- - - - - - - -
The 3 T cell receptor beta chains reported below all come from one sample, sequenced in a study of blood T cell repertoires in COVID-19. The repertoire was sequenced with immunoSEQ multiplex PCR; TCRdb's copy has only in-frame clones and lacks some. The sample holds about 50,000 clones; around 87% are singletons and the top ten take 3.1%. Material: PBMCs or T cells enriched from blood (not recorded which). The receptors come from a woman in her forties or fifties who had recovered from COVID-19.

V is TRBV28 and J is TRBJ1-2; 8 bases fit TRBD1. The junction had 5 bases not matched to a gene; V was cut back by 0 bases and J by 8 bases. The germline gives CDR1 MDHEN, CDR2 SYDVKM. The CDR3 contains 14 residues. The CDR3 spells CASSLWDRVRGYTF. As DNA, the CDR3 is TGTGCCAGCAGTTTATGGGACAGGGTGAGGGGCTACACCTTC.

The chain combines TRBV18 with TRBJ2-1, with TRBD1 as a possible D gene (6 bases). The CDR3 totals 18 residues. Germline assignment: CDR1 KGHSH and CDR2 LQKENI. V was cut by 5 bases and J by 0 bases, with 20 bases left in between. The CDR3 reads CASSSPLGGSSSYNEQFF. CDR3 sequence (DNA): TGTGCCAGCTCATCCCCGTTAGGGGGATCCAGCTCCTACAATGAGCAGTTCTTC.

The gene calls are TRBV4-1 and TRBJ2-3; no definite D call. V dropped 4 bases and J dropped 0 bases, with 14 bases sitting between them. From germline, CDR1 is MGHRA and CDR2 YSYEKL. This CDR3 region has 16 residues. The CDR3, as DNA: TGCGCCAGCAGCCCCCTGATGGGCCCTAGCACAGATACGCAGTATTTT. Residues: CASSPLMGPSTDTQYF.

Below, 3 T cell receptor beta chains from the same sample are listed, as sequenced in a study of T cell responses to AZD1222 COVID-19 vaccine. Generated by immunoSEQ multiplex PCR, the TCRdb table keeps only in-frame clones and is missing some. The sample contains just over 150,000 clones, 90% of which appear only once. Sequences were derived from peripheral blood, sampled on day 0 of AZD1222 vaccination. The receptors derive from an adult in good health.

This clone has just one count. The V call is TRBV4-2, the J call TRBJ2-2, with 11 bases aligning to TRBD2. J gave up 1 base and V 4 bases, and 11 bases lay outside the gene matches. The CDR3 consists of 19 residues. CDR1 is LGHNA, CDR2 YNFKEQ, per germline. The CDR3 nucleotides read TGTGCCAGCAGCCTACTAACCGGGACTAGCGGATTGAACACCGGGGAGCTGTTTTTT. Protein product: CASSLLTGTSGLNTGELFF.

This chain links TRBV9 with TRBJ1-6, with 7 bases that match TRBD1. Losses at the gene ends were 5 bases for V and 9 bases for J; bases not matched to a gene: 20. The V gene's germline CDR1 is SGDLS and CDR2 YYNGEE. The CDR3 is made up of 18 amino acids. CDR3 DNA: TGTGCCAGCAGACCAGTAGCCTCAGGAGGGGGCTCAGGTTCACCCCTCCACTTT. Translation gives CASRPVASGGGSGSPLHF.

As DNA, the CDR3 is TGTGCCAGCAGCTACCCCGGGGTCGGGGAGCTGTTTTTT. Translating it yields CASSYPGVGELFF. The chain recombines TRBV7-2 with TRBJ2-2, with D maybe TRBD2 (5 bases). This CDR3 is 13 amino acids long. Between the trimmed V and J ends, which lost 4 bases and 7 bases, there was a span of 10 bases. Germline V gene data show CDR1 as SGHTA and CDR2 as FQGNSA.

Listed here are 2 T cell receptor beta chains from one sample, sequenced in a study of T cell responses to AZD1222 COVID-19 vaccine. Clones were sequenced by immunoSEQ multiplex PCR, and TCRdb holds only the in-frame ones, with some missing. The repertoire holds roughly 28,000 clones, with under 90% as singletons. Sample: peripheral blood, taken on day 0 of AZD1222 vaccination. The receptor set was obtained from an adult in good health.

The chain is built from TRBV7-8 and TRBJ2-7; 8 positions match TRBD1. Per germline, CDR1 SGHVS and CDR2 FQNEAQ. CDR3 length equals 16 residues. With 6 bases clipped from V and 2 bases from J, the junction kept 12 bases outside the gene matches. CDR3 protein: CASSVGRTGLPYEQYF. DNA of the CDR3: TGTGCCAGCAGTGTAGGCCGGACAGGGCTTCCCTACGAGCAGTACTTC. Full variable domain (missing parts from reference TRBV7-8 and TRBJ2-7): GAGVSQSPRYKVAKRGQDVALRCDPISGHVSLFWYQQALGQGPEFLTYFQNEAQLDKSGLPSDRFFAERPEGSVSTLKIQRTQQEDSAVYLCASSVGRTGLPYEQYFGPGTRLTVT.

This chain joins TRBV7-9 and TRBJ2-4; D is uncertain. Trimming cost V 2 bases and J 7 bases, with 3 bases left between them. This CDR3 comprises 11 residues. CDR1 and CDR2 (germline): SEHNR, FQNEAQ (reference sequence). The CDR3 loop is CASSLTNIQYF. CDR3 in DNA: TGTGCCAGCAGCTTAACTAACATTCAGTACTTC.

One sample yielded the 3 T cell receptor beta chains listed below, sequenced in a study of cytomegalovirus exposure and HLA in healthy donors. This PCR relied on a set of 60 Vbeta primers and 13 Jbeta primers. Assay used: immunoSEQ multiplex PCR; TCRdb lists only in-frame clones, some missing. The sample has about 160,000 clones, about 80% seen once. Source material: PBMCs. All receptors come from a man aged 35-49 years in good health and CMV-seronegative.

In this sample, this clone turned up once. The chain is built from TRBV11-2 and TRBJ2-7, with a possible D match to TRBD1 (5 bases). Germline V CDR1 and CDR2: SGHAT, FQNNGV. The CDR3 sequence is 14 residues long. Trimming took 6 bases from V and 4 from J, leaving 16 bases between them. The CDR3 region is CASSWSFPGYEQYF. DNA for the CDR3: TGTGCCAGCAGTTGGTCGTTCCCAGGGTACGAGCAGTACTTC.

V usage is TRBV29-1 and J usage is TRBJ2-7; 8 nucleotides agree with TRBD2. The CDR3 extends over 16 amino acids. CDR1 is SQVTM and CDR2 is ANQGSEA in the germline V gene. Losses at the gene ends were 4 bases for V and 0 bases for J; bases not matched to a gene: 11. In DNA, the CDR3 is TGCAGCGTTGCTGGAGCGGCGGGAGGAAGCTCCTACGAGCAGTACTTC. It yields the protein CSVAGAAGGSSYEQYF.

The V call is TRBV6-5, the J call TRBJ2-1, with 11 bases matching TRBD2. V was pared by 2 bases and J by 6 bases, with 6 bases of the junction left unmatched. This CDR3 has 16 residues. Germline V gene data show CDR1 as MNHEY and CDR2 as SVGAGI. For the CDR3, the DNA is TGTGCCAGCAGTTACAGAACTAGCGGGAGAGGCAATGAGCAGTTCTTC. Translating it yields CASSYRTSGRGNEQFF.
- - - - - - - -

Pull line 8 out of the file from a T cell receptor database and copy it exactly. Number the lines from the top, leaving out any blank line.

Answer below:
As DNA, the CDR3 is TGTGCCAGCAGCTACCCCGGGGTCGGGGAGCTGTTTTTT. Translating it yields CASSYPGVGELFF. The chain recombines TRBV7-2 with TRBJ2-2, with D maybe TRBD2 (5 bases). This CDR3 is 13 amino acids long. Between the trimmed V and J ends, which lost 4 bases and 7 bases, there was a span of 10 bases. Germline V gene data show CDR1 as SGHTA and CDR2 as FQGNSA.